Obituaries, prepared long ago by news outlets for Lee’s passing, will note that Lee presided over Singapore’s economic transformation from an uncertain city on the Malaysian peninsula into one of the world’s wealthiest countries on the strength of a strong central government, a thriving market economy, strict social conformity and a bit of soft authoritarianism.
The deal that Lee offered Singapore in 1965, for the next 25 years of his premiership and the ensuing 25 years of his ‘retirement’ that saw the rise of his son, Lee Hsien Loong, as prime minister in 2004, is simple: the promise of sustained economic growth and a robust social safety net at the expense of real democracy, liberal freedoms of speech and expression and a strong free press. It also entailed a nanny state, enforced by cultural norms as much as by government diktat, that deployed housing quotas to integrate Indian and Malay minorities among the larger ethnic Chinese population, forced retirement savings, compulsory two-year military service for Singaporean men, and strict rules that imposed the death penalty on drug offenses and that nudged (or pushed) Singaporeans to be more polite, learn English, stop chewing gum and self-censor any dissent of Lee and his ruling People’s Action Party (PAP).
As many of Lee’s obituaries will proclaim, it’s a deal that appeared to work — Singapore today has a (nominal) GDP per capita of over US$55,000, slightly higher than the United States, and political and economic experts alike routinely use words like ‘miracle’ to describe Singapore’s rise to become one of the wealthiest, most developed countries in the world.
Central to the Singapore story was Lee himself — indeed, the first in his series of memoirs is entitled simply ‘The Singapore Story.’
But how central was Lee to the modern creation of Singapore? He’s become a beloved figure, especially in the United States in the business-school-case-study-set kind of way. It’s impossible to separate Lee’s life and his role in Singapore’s rise, but it’s not impossible to argue that Lee was shrewd, competent and… very lucky.
Founded by Sir Thomas Raffles in 1819 as a trading post for the British empire in Asia, modern Singapore’s foundations lie in its role as a major colonial trading hub. Despite its importance for over a century, the British surrendered Singapore to the Japanese in 1942, beginning an ugly three-year period of occupation, a prologue to the end of British colonial power.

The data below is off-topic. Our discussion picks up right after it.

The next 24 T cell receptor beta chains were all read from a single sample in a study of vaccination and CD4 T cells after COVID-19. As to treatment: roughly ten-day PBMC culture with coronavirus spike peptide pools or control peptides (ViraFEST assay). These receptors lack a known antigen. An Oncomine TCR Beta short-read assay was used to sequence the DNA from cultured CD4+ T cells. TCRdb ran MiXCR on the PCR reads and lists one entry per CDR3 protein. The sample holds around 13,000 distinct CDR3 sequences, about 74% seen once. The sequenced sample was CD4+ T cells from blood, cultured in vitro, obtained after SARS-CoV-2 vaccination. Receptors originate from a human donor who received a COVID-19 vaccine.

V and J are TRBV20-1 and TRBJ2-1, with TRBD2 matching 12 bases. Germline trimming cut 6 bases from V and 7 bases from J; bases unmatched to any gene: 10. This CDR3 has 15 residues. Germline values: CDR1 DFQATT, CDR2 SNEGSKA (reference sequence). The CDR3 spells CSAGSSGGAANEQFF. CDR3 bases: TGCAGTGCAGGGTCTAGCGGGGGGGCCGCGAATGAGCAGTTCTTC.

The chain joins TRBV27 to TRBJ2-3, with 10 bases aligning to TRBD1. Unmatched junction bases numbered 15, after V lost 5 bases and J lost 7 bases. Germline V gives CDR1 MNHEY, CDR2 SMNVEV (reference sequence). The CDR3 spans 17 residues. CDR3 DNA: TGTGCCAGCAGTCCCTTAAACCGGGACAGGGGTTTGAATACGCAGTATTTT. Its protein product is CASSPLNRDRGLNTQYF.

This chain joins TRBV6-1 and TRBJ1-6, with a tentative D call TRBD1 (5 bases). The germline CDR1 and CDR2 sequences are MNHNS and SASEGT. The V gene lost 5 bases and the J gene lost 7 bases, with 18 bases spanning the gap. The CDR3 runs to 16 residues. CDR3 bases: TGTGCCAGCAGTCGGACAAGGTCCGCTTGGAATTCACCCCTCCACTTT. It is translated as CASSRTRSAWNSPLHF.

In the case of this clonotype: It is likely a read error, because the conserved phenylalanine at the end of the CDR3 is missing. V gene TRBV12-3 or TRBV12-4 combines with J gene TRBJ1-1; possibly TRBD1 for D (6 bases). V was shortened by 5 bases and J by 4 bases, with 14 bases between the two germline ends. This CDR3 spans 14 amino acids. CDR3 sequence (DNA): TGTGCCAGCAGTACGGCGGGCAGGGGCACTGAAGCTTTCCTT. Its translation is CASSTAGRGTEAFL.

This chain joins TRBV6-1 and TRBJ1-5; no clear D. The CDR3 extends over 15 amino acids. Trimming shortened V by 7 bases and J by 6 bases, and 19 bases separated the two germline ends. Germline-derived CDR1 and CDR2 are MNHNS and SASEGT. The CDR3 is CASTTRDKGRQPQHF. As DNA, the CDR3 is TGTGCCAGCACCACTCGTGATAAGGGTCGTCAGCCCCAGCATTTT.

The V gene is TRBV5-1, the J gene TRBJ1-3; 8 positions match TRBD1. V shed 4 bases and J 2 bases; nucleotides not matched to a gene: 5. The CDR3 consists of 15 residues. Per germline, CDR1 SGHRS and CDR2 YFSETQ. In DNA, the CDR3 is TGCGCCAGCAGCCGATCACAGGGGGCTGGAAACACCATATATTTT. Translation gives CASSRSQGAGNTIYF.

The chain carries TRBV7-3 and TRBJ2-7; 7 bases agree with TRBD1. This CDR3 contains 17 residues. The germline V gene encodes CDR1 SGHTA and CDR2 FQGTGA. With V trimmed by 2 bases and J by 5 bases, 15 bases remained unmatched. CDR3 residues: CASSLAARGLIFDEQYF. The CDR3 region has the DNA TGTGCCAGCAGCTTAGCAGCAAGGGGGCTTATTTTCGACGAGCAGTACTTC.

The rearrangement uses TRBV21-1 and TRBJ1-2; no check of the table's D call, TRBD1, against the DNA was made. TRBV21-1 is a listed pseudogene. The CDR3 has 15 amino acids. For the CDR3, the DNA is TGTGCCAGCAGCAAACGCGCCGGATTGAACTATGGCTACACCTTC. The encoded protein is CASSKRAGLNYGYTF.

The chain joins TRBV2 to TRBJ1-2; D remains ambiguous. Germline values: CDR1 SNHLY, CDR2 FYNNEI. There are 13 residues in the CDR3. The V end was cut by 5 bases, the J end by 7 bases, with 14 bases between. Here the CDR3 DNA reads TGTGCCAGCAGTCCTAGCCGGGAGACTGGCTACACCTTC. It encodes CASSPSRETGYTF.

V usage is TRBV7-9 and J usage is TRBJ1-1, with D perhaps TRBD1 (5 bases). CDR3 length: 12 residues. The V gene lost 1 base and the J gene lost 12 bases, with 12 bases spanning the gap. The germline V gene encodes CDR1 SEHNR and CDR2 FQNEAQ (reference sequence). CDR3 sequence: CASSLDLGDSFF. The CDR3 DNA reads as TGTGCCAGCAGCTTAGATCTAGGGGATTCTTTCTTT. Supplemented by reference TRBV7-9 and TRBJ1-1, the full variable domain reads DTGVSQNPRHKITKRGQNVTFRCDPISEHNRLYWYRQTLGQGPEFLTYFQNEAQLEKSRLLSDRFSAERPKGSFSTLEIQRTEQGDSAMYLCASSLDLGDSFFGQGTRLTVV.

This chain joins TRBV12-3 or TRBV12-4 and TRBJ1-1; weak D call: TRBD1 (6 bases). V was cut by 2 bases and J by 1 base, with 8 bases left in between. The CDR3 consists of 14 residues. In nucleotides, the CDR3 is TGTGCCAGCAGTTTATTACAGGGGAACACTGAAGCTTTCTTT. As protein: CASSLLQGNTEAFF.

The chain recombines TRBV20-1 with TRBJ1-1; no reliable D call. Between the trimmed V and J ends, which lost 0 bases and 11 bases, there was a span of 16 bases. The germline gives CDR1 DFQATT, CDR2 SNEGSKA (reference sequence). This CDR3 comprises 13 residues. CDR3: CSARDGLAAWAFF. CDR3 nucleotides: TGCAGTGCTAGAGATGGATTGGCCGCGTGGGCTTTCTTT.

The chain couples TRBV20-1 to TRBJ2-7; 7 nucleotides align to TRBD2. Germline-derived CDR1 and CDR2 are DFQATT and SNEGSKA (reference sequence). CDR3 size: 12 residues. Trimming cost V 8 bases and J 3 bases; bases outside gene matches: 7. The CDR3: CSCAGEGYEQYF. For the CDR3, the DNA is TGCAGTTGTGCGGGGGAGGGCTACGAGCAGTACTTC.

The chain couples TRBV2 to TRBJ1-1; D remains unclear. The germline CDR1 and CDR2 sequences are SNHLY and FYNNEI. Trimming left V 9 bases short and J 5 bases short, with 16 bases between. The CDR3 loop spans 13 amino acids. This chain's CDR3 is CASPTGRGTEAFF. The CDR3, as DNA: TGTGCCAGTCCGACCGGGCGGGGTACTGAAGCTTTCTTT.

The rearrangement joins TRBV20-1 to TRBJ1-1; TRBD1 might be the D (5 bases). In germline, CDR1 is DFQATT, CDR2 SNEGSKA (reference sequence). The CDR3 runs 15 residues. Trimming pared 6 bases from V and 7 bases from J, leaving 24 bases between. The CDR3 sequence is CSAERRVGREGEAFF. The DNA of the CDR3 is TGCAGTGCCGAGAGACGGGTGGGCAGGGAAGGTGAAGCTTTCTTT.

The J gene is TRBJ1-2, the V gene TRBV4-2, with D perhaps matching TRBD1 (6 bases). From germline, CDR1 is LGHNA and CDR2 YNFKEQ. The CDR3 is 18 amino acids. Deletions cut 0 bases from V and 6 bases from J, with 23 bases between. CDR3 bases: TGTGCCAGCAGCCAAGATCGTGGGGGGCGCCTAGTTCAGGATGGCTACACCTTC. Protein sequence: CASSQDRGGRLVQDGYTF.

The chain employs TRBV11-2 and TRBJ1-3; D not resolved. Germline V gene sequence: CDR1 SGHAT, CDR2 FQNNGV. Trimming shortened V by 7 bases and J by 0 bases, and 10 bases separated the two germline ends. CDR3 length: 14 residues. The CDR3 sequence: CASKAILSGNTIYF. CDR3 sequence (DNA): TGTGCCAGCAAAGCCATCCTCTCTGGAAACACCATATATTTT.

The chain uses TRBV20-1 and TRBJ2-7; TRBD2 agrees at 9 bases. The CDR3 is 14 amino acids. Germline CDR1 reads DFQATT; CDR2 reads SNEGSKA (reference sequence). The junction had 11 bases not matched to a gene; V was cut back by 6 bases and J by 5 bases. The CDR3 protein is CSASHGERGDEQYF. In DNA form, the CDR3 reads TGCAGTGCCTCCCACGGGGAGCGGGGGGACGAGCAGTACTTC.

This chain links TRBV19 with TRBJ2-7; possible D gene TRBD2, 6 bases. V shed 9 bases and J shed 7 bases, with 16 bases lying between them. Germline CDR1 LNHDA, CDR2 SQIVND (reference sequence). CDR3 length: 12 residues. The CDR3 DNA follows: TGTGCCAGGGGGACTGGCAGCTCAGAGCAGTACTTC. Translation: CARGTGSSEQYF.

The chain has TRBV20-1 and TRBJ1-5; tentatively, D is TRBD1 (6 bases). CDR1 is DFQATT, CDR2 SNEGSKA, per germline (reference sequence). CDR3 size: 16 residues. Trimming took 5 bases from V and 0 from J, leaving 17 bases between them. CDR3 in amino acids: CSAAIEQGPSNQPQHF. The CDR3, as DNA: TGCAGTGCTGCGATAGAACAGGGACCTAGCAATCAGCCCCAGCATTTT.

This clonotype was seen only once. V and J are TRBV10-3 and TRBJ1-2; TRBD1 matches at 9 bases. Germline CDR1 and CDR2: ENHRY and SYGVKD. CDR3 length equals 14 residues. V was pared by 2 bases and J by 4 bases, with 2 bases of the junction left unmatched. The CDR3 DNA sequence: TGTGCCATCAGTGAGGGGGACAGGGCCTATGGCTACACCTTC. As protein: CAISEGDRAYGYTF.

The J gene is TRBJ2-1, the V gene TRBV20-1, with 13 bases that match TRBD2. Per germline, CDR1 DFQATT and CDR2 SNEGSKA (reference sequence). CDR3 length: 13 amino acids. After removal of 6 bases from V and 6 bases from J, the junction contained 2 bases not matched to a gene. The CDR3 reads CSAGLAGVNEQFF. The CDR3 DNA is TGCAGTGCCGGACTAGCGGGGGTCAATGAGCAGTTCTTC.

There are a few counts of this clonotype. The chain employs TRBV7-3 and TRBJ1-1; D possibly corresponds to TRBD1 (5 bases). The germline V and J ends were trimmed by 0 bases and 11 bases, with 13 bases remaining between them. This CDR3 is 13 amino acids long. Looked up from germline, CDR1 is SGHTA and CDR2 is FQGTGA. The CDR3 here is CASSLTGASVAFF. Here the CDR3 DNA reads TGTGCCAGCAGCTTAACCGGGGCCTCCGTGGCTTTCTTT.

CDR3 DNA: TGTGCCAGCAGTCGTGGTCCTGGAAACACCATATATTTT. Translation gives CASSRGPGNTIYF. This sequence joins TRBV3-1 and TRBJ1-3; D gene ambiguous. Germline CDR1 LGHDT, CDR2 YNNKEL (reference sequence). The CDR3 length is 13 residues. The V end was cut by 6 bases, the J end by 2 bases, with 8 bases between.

Lee became chief minister of Singapore in 1959, in the period of self-rule when Singapore was still a British colony. He rose to power after a landslide election victory of the People’s Action Party, then a scrappy opposition with sympathies to Singapore’s communists. He initially won the PAP’s leadership because he had fewer ties to Singapore’s communists and thanks to his grasp of the English language.
Ironically, both of his predecessors as chief minister, David Marshall and Lim Yew Hock, had engaged in crackdowns against the left. (Lim, who was appointed Malaysia’s high commissioner to Australia in 1963, recalled after a mysterious nine-day disappearance in 1966, ultimately left public life, converted to Islam and moved to Jeddah in Saudi Arabia, where he died in 1984). Lee ended the siege on Singapore’s communists, initially to the dismay of the British and other Western countries at a time when Cold War tensions were running high. He wasted no time, however, neutralizing the old leadership of his party. China’s leader, Mao Zedong, had four years earlier already dismissed Lee, who studied in England, as ‘like a banana –yellow of skin, white underneath.’
But Lee’s initial priority as Singapore’s leader wasn’t to transform the city-state into a regional powerhouse. It was to engineer a merger with what would become the federation of Malaysia in 1963. It went poorly. With the Malaysian government intent on favoring ethnic Malays over ethnic minorities, Singapore was the scene of deadly race riots in 1964. Mistrustful of the Chinese-majority city and, perhaps, foreseeing the outsized economic role that it would one day hold, Malaysia’s parliament voted in 1965 to expel Singapore from the federation, leaving an uncharacteristically teary-eyed Lee struggling with his country’s future: